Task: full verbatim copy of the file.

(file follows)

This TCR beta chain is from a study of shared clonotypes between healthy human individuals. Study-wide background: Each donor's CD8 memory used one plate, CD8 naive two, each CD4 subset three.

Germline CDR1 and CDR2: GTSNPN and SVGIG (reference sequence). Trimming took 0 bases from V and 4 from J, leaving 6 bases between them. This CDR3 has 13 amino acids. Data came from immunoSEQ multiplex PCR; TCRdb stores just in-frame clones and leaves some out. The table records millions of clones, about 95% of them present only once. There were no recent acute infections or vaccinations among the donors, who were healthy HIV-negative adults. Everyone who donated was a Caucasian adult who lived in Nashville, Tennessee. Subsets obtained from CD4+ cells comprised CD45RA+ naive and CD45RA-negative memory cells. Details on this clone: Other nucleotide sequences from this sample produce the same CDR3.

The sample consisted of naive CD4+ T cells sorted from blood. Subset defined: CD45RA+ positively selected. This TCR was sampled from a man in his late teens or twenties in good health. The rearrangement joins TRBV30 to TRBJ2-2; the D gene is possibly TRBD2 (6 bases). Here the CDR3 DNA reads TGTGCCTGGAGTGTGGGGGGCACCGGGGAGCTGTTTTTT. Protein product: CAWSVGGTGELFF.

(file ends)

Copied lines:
This TCR beta chain is from a study of shared clonotypes between healthy human individuals. Study-wide background: Each donor's CD8 memory used one plate, CD8 naive two, each CD4 subset three.

Germline CDR1 and CDR2: GTSNPN and SVGIG (reference sequence). Trimming took 0 bases from V and 4 from J, leaving 6 bases between them. This CDR3 has 13 amino acids. Data came from immunoSEQ multiplex PCR; TCRdb stores just in-frame clones and leaves some out. The table records millions of clones, about 95% of them present only once. There were no recent acute infections or vaccinations among the donors, who were healthy HIV-negative adults. Everyone who donated was a Caucasian adult who lived in Nashville, Tennessee. Subsets obtained from CD4+ cells comprised CD45RA+ naive and CD45RA-negative memory cells. Details on this clone: Other nucleotide sequences from this sample produce the same CDR3.

The sample consisted of naive CD4+ T cells sorted from blood. Subset defined: CD45RA+ positively selected. This TCR was sampled from a man in his late teens or twenties in good health. The rearrangement joins TRBV30 to TRBJ2-2; the D gene is possibly TRBD2 (6 bases). Here the CDR3 DNA reads TGTGCCTGGAGTGTGGGGGGCACCGGGGAGCTGTTTTTT. Protein product: CAWSVGGTGELFF.